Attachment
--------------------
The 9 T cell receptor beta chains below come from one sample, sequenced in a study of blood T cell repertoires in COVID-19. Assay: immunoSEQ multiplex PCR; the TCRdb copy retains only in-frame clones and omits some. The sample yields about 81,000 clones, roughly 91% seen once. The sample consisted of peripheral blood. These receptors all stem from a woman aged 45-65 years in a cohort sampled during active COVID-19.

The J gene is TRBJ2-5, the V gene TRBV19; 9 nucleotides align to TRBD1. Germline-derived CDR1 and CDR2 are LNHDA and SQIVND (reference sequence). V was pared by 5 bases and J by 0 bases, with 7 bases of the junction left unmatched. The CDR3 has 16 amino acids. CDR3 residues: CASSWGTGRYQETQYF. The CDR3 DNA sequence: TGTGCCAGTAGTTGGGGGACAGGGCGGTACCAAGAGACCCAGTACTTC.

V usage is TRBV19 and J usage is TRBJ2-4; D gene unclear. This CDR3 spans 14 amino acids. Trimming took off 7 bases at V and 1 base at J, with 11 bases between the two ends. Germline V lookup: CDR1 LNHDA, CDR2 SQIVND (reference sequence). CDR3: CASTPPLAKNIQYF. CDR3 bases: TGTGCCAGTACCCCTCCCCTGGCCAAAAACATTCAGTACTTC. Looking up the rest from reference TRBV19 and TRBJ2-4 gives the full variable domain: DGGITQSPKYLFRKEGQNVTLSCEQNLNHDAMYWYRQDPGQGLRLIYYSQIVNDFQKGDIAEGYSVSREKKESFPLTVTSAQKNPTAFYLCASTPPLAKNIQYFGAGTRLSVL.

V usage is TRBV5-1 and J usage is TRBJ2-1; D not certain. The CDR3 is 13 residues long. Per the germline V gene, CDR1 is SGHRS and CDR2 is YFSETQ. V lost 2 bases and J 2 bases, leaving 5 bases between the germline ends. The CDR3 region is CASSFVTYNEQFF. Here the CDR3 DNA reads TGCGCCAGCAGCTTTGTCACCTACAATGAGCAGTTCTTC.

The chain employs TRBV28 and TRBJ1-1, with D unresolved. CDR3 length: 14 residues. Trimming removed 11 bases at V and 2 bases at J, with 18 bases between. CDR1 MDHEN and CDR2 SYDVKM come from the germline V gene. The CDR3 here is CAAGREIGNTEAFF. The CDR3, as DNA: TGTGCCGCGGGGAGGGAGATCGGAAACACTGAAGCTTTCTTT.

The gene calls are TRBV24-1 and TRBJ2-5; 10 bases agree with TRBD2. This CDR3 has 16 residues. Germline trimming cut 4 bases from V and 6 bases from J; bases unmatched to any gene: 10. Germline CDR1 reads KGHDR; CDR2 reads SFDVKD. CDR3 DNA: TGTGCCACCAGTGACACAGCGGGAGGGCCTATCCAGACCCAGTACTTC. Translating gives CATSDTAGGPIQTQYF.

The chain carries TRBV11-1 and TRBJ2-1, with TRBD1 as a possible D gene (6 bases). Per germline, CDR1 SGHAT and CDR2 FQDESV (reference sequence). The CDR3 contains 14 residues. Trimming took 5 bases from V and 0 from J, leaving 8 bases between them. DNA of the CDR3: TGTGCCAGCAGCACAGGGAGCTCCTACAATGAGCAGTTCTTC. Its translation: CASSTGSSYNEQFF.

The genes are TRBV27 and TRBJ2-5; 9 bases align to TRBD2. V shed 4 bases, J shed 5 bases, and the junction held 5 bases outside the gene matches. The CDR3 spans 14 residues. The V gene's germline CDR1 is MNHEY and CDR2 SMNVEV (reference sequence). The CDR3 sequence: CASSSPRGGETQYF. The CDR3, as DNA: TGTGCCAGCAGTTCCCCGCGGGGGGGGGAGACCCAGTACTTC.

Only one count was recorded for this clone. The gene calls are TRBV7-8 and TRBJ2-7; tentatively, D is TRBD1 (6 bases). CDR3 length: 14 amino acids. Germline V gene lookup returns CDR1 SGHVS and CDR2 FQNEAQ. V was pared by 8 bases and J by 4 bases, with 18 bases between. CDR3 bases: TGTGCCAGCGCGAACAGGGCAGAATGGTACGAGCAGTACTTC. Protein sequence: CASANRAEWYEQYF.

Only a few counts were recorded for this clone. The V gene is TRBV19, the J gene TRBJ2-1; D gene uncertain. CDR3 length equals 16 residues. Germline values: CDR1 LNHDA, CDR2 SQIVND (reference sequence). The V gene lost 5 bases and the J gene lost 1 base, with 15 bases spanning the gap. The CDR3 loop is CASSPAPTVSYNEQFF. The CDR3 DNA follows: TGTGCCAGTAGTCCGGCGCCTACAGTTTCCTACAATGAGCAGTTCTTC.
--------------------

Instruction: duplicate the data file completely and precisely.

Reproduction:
The 9 T cell receptor beta chains below come from one sample, sequenced in a study of blood T cell repertoires in COVID-19. Assay: immunoSEQ multiplex PCR; the TCRdb copy retains only in-frame clones and omits some. The sample yields about 81,000 clones, roughly 91% seen once. The sample consisted of peripheral blood. These receptors all stem from a woman aged 45-65 years in a cohort sampled during active COVID-19.

The J gene is TRBJ2-5, the V gene TRBV19; 9 nucleotides align to TRBD1. Germline-derived CDR1 and CDR2 are LNHDA and SQIVND (reference sequence). V was pared by 5 bases and J by 0 bases, with 7 bases of the junction left unmatched. The CDR3 has 16 amino acids. CDR3 residues: CASSWGTGRYQETQYF. The CDR3 DNA sequence: TGTGCCAGTAGTTGGGGGACAGGGCGGTACCAAGAGACCCAGTACTTC.

V usage is TRBV19 and J usage is TRBJ2-4; D gene unclear. This CDR3 spans 14 amino acids. Trimming took off 7 bases at V and 1 base at J, with 11 bases between the two ends. Germline V lookup: CDR1 LNHDA, CDR2 SQIVND (reference sequence). CDR3: CASTPPLAKNIQYF. CDR3 bases: TGTGCCAGTACCCCTCCCCTGGCCAAAAACATTCAGTACTTC. Looking up the rest from reference TRBV19 and TRBJ2-4 gives the full variable domain: DGGITQSPKYLFRKEGQNVTLSCEQNLNHDAMYWYRQDPGQGLRLIYYSQIVNDFQKGDIAEGYSVSREKKESFPLTVTSAQKNPTAFYLCASTPPLAKNIQYFGAGTRLSVL.

V usage is TRBV5-1 and J usage is TRBJ2-1; D not certain. The CDR3 is 13 residues long. Per the germline V gene, CDR1 is SGHRS and CDR2 is YFSETQ. V lost 2 bases and J 2 bases, leaving 5 bases between the germline ends. The CDR3 region is CASSFVTYNEQFF. Here the CDR3 DNA reads TGCGCCAGCAGCTTTGTCACCTACAATGAGCAGTTCTTC.

The chain employs TRBV28 and TRBJ1-1, with D unresolved. CDR3 length: 14 residues. Trimming removed 11 bases at V and 2 bases at J, with 18 bases between. CDR1 MDHEN and CDR2 SYDVKM come from the germline V gene. The CDR3 here is CAAGREIGNTEAFF. The CDR3, as DNA: TGTGCCGCGGGGAGGGAGATCGGAAACACTGAAGCTTTCTTT.

The gene calls are TRBV24-1 and TRBJ2-5; 10 bases agree with TRBD2. This CDR3 has 16 residues. Germline trimming cut 4 bases from V and 6 bases from J; bases unmatched to any gene: 10. Germline CDR1 reads KGHDR; CDR2 reads SFDVKD. CDR3 DNA: TGTGCCACCAGTGACACAGCGGGAGGGCCTATCCAGACCCAGTACTTC. Translating gives CATSDTAGGPIQTQYF.

The chain carries TRBV11-1 and TRBJ2-1, with TRBD1 as a possible D gene (6 bases). Per germline, CDR1 SGHAT and CDR2 FQDESV (reference sequence). The CDR3 contains 14 residues. Trimming took 5 bases from V and 0 from J, leaving 8 bases between them. DNA of the CDR3: TGTGCCAGCAGCACAGGGAGCTCCTACAATGAGCAGTTCTTC. Its translation: CASSTGSSYNEQFF.

The genes are TRBV27 and TRBJ2-5; 9 bases align to TRBD2. V shed 4 bases, J shed 5 bases, and the junction held 5 bases outside the gene matches. The CDR3 spans 14 residues. The V gene's germline CDR1 is MNHEY and CDR2 SMNVEV (reference sequence). The CDR3 sequence: CASSSPRGGETQYF. The CDR3, as DNA: TGTGCCAGCAGTTCCCCGCGGGGGGGGGAGACCCAGTACTTC.

Only one count was recorded for this clone. The gene calls are TRBV7-8 and TRBJ2-7; tentatively, D is TRBD1 (6 bases). CDR3 length: 14 amino acids. Germline V gene lookup returns CDR1 SGHVS and CDR2 FQNEAQ. V was pared by 8 bases and J by 4 bases, with 18 bases between. CDR3 bases: TGTGCCAGCGCGAACAGGGCAGAATGGTACGAGCAGTACTTC. Protein sequence: CASANRAEWYEQYF.

Only a few counts were recorded for this clone. The V gene is TRBV19, the J gene TRBJ2-1; D gene uncertain. CDR3 length equals 16 residues. Germline values: CDR1 LNHDA, CDR2 SQIVND (reference sequence). The V gene lost 5 bases and the J gene lost 1 base, with 15 bases spanning the gap. The CDR3 loop is CASSPAPTVSYNEQFF. The CDR3 DNA follows: TGTGCCAGTAGTCCGGCGCCTACAGTTTCCTACAATGAGCAGTTCTTC.